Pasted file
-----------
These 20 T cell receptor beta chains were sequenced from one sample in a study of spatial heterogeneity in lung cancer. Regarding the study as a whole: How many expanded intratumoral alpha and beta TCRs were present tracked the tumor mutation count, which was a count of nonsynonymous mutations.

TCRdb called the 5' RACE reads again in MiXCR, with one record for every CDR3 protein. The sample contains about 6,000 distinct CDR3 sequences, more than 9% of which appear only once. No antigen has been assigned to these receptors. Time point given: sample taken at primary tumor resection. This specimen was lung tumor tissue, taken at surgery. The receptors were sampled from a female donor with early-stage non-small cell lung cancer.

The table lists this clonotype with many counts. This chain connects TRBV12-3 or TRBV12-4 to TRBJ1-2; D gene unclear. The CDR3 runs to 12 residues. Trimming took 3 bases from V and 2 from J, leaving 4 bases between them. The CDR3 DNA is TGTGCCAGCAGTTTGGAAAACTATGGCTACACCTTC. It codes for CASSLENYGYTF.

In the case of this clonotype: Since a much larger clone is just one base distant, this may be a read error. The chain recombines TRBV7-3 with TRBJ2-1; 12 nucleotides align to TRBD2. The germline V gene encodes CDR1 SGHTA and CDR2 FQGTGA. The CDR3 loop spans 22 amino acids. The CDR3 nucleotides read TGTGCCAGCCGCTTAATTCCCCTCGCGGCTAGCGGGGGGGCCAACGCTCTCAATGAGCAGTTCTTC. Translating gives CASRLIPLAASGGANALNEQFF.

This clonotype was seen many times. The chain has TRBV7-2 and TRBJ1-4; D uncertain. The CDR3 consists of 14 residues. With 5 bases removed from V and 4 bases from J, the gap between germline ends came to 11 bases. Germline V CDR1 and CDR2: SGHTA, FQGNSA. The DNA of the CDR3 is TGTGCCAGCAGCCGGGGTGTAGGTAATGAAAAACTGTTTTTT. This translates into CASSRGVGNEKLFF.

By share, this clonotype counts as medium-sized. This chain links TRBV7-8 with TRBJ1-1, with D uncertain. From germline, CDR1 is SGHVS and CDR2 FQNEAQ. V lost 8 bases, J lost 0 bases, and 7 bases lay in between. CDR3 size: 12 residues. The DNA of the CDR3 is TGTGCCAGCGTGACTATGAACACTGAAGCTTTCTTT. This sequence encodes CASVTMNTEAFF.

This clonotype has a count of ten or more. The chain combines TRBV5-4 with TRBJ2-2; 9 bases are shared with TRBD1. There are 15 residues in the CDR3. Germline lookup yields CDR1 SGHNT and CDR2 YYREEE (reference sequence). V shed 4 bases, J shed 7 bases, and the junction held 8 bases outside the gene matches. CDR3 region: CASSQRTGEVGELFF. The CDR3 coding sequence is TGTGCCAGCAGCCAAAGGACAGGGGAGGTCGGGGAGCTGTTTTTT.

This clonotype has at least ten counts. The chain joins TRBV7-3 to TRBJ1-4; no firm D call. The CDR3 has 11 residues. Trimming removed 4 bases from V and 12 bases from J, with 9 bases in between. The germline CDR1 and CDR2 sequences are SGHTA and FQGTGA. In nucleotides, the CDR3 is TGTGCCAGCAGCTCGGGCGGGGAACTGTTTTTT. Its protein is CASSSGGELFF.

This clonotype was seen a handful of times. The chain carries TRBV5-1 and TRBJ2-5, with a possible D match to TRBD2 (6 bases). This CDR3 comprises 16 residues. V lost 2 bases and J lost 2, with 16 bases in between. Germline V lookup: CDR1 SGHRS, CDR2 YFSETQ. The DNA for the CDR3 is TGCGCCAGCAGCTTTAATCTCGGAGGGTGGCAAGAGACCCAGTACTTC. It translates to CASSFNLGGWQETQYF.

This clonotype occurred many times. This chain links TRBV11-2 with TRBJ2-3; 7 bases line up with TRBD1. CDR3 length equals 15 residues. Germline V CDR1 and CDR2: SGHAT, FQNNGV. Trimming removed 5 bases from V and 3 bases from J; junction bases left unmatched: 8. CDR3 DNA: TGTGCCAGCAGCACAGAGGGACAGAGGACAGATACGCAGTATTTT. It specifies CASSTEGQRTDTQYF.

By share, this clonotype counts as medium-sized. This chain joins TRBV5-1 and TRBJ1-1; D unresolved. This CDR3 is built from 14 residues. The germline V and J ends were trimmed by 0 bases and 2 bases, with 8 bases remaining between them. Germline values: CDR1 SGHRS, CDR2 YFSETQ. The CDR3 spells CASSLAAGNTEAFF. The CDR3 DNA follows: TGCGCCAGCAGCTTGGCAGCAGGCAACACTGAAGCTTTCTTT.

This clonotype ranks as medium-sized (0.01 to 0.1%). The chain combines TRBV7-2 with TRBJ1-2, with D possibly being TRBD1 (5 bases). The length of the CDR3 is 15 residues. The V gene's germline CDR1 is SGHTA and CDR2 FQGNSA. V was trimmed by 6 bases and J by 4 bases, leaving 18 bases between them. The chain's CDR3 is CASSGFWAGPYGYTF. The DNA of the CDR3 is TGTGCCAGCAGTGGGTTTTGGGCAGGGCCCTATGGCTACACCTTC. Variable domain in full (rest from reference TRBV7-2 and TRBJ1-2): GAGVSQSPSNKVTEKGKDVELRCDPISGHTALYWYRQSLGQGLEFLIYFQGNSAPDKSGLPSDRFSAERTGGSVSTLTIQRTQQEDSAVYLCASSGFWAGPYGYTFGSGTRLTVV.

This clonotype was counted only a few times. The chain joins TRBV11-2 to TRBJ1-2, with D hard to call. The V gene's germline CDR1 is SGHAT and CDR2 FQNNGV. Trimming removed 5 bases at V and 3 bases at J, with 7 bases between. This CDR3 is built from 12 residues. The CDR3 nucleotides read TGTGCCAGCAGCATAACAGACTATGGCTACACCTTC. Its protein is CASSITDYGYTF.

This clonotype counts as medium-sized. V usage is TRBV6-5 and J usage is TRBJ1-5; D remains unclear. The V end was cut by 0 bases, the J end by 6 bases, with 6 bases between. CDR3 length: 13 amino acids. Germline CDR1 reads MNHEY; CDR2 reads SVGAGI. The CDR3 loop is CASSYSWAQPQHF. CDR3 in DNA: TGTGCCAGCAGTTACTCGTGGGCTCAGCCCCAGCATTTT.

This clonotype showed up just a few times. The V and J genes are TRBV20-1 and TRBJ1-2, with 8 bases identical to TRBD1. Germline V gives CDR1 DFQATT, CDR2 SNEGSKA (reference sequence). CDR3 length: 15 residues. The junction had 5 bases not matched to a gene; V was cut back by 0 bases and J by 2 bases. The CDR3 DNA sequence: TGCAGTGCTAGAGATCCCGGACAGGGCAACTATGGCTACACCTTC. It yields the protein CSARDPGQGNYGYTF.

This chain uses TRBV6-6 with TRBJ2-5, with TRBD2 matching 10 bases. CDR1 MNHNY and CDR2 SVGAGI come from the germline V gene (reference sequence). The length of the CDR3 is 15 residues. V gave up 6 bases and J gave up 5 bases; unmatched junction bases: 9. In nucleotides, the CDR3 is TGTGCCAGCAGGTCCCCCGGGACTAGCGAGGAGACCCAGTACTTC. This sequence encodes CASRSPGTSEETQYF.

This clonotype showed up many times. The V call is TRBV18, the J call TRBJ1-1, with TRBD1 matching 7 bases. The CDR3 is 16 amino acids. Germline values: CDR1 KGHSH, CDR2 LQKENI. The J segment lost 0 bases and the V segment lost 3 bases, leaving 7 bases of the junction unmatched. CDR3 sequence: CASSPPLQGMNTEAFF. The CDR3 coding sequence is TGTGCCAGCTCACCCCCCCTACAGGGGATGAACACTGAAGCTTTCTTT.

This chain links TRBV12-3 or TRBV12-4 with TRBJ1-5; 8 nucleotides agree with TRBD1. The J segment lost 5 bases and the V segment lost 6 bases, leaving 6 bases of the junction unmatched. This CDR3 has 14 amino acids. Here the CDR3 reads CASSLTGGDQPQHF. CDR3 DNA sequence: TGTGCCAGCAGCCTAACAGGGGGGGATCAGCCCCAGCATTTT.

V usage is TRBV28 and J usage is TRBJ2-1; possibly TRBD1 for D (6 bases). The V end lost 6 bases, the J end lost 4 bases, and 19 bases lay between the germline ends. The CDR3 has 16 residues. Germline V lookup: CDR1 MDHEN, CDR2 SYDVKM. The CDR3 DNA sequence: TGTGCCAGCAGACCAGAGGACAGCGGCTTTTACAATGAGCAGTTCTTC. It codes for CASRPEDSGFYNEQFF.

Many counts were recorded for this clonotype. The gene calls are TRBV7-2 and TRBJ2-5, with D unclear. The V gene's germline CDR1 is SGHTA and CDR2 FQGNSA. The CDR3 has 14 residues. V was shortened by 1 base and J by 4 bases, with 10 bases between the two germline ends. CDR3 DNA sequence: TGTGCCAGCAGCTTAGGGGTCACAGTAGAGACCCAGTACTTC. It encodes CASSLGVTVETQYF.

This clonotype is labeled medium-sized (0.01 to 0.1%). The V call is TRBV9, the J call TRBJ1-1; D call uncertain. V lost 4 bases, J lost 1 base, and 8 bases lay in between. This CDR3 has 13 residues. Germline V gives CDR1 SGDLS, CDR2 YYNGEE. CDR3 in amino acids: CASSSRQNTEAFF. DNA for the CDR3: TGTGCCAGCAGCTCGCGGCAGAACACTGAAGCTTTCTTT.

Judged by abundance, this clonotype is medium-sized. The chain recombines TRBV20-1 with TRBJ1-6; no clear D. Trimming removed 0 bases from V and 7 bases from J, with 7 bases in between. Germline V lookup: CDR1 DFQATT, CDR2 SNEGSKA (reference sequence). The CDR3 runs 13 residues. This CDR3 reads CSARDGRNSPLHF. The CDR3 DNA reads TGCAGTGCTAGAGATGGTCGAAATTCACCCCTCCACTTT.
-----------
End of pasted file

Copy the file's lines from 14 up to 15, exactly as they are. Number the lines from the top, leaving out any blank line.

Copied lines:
This clonotype counts as medium-sized. V usage is TRBV6-5 and J usage is TRBJ1-5; D remains unclear. The V end was cut by 0 bases, the J end by 6 bases, with 6 bases between. CDR3 length: 13 amino acids. Germline CDR1 reads MNHEY; CDR2 reads SVGAGI. The CDR3 loop is CASSYSWAQPQHF. CDR3 in DNA: TGTGCCAGCAGTTACTCGTGGGCTCAGCCCCAGCATTTT.

This clonotype showed up just a few times. The V and J genes are TRBV20-1 and TRBJ1-2, with 8 bases identical to TRBD1. Germline V gives CDR1 DFQATT, CDR2 SNEGSKA (reference sequence). CDR3 length: 15 residues. The junction had 5 bases not matched to a gene; V was cut back by 0 bases and J by 2 bases. The CDR3 DNA sequence: TGCAGTGCTAGAGATCCCGGACAGGGCAACTATGGCTACACCTTC. It yields the protein CSARDPGQGNYGYTF.